In the review, MC wonders at JJC's use of Anzaldula's figure of border hybridity, the serpent-woman (Melusine?), and what its value would be in a classroom actually comprising latino/as. It's a good question, and while MC's review generously gave attention to each essay in the collection and hence couldn't do what I suggest, I would have liked to see MC speak more about how his own classroom might contour our engagements with postcoloniality, hybridity, the partial political subject, and so on.

This is my second time teaching the Prioress and my first time teaching it in (I'm assuming because of the patterns of absences) a majority-Jewish classroom. Yesterday, when I gave my 15-minute history of medieval antisemitism, I got, oddly, refreshingly, a lot of laughs. One student laughed when I said that the ritual murder charge would eventually accuse Jews of using the blood of Christian chilren to make matzoh ("wait," she said, "can you repeat that?" And she made a show of writing it down). They made marvellous connections: when I told them about the York massacre, one interrupted--"Masada!"--and I talked about history as a model for behavior that made its inspiring narratives true, regardless of whether or not they had actually happened; ritual murder conjured up another student's family memory of a ritual murder case in Atlanta; and, when we finally gave our attention to the Prioress's brooch, another student said that it seemed funny that such a love-addled character would preach such a nasty story. The normal move, I think, is to play around with the Ovidian context of the brooch: eros crowds out agape. But with my students, it seemed natural, and, in fact, I can't remember if it was my idea or theirs, to say that the massacre was, for such a character, likely an expression of love. Vincit is, after all, a military metaphor, a language of violence. So, love of what? And discussion followed. In other words, everything went right: we stayed to the texts and never once felt the need to condemn the Holocaust.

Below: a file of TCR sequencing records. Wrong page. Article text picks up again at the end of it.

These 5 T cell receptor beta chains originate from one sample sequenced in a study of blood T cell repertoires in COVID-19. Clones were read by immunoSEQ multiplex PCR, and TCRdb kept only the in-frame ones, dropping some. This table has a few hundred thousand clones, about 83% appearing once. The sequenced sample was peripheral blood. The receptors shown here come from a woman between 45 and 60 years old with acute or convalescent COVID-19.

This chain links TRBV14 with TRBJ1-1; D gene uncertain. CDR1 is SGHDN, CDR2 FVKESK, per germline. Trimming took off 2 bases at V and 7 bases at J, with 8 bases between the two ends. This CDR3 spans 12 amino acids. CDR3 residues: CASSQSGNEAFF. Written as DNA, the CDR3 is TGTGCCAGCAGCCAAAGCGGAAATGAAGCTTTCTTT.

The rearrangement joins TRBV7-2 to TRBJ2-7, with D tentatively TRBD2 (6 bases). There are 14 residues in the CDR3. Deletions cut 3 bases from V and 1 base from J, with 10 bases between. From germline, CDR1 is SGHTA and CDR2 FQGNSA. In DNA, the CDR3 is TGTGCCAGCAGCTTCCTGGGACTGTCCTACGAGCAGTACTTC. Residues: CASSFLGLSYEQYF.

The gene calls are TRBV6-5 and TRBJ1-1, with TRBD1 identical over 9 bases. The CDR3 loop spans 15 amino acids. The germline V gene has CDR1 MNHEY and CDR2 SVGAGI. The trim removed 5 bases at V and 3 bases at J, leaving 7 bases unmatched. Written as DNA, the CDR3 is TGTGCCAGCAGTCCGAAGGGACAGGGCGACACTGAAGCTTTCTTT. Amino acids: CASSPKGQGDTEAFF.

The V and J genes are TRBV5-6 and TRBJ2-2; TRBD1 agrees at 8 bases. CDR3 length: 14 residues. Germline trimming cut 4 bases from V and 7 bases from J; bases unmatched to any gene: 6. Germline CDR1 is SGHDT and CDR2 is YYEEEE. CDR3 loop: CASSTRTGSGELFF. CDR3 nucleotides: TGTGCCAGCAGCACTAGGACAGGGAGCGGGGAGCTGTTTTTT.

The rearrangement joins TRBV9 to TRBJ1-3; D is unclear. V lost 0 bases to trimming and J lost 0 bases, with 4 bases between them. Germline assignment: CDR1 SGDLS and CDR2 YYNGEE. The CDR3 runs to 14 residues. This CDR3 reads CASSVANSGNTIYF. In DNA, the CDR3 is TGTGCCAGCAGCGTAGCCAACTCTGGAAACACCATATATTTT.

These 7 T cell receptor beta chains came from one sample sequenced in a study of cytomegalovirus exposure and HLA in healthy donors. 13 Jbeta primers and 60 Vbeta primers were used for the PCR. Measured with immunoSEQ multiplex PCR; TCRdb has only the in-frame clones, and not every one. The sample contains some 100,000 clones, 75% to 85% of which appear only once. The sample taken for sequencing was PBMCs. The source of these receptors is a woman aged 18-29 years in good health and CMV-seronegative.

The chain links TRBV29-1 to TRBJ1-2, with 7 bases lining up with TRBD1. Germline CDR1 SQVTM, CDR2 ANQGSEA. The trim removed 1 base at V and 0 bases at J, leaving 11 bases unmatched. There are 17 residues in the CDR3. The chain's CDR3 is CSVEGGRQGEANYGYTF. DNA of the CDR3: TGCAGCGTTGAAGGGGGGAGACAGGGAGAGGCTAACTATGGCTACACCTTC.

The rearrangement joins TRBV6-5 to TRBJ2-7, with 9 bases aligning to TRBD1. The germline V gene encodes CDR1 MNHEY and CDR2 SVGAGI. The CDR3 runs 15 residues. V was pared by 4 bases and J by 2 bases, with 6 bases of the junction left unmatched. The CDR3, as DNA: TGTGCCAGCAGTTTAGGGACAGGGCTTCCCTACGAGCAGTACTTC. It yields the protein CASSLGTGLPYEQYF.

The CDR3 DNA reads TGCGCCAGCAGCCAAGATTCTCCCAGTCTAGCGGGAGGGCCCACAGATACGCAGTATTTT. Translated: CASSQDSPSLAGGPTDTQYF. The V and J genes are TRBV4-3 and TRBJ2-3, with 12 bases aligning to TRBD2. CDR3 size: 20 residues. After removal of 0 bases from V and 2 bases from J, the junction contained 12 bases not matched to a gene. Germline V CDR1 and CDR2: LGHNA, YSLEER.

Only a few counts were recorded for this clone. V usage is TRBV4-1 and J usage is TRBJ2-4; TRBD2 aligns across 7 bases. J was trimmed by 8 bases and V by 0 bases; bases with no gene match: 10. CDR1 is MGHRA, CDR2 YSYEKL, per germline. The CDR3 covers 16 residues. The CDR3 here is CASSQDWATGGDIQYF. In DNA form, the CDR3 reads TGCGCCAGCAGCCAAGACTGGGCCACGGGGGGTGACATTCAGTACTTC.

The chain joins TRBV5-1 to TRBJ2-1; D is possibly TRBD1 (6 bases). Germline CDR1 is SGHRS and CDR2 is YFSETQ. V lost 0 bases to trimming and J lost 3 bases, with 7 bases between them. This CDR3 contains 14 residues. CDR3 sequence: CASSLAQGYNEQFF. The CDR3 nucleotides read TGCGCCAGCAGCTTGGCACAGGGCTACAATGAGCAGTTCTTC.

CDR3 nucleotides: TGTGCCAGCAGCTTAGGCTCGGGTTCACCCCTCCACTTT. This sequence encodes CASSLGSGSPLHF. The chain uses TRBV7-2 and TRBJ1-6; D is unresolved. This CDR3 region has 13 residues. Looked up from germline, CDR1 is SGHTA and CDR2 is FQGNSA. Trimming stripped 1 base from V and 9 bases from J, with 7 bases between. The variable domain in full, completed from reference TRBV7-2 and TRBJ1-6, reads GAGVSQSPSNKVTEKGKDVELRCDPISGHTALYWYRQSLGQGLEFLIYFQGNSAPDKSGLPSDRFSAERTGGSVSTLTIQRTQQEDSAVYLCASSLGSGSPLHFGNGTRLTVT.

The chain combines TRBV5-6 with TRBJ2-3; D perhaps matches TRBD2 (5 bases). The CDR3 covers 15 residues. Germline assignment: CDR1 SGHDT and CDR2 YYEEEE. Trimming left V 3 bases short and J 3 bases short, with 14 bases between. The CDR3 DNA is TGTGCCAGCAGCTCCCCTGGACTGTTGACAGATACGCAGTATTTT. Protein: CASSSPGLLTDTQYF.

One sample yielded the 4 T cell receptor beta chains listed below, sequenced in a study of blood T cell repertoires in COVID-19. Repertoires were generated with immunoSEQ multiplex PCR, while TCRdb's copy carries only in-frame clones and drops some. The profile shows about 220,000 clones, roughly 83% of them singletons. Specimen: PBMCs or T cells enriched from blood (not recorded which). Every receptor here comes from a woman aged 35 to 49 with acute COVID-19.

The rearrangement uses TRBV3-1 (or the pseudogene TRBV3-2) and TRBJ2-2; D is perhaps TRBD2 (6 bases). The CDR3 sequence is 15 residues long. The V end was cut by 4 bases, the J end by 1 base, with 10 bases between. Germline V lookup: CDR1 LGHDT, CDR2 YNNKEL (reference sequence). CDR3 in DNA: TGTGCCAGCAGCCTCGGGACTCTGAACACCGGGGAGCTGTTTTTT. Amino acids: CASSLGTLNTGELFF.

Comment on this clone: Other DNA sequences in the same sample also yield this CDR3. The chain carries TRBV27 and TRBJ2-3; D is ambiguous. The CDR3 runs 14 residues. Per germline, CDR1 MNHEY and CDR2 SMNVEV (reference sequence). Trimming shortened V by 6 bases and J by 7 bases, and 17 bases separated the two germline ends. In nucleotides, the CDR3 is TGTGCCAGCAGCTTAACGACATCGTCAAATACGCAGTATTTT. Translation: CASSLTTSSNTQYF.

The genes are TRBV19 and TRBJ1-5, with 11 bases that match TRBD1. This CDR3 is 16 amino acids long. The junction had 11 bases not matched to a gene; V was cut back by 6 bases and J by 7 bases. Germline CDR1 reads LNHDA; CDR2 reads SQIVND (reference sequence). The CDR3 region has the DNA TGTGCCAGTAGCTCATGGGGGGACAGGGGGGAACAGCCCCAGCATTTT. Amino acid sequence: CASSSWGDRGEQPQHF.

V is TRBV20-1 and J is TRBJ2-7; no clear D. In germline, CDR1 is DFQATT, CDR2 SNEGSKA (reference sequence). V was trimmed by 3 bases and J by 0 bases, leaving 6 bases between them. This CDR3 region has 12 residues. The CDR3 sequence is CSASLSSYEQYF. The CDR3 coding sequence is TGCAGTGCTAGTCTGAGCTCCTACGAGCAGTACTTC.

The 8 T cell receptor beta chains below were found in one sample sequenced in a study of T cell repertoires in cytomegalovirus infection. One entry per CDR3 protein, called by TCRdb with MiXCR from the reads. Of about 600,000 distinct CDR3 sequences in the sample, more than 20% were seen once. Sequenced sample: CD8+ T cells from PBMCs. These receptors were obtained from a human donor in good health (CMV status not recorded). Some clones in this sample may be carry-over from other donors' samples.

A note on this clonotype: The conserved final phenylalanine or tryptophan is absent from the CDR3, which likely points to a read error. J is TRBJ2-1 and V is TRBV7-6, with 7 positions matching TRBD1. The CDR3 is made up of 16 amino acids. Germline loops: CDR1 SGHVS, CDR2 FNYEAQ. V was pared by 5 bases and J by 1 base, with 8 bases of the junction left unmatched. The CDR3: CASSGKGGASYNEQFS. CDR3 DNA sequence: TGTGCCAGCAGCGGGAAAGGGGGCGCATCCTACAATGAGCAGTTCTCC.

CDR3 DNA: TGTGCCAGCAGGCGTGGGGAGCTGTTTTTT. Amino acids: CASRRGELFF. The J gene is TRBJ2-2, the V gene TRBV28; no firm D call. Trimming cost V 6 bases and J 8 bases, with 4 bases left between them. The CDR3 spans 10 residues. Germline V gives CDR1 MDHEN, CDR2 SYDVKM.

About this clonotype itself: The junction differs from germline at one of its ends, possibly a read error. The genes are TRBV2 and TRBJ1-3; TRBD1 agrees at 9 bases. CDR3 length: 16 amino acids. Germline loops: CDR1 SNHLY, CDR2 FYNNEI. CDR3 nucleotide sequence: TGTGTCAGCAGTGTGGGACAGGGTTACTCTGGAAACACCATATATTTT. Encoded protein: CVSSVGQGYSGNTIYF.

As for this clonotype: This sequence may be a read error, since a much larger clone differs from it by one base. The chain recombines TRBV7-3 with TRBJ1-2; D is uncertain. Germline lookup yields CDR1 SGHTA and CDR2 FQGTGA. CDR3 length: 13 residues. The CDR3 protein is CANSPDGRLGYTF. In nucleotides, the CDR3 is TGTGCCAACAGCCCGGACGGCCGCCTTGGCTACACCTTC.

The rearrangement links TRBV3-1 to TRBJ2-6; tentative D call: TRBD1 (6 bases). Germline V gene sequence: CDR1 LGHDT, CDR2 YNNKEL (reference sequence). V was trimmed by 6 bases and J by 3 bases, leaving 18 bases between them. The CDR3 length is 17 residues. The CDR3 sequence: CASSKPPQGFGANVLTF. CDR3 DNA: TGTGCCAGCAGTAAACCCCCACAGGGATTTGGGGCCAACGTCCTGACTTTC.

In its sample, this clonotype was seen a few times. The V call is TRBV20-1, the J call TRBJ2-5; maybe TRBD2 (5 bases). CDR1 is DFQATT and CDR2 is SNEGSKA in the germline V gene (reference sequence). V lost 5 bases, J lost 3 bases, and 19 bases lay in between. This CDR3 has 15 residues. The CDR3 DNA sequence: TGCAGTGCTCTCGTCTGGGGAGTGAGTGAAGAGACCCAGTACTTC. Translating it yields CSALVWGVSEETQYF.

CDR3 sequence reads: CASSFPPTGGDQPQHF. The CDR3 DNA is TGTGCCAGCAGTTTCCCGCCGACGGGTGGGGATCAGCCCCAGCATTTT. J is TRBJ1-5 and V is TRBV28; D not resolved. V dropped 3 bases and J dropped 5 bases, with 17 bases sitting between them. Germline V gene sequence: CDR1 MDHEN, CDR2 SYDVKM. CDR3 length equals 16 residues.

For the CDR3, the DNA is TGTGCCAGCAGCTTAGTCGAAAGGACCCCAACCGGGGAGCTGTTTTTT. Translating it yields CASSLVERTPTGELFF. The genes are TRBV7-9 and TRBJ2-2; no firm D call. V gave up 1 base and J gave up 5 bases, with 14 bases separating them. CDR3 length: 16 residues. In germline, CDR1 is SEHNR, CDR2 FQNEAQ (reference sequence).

I'll have more to say on monstrous/fantasy bodies maybe tomorrow, maybe today, but it came to me that Curry's abject bodies are squat, whereas the abject bodies of the Middle Ages are unbounded giants. And while JJC's vision, shared by many, of bodies whose surfaces were in perfect harmony with the mind's smooth, placid genuis, Curry's bodies resemble nothing so much as a Frank Frazetta painting. Signif of these differences? I'm inclined to think that the Middle Ages come out looking a lot better in the respect they accord the bodies they fear: they know that what they abject might not stay put and servile but might come back to eat them.

Anonymous said...

There will be nothing funereal about the session, at least as far as my own comments are concerned. Indeed, there will be a note of jubilation struck, a celebration of what might could be and is not yet.

To those who persist in eating their own tails, locked in the endless consumption of the self-same, I hope to offer an alternative to such a bland, and ultimately non-nourishing, diet.

Anonymous said... seems, maybe, there's a danger in doing too much ethical performance and directed dislodging of prejudices. Thoughts?

It's not the performing of the ethical or the dislodging of prejudices that are problematic; it's rather the context in which these activities are undertaken that is troublesome. (I don't presume to speak for MC here.)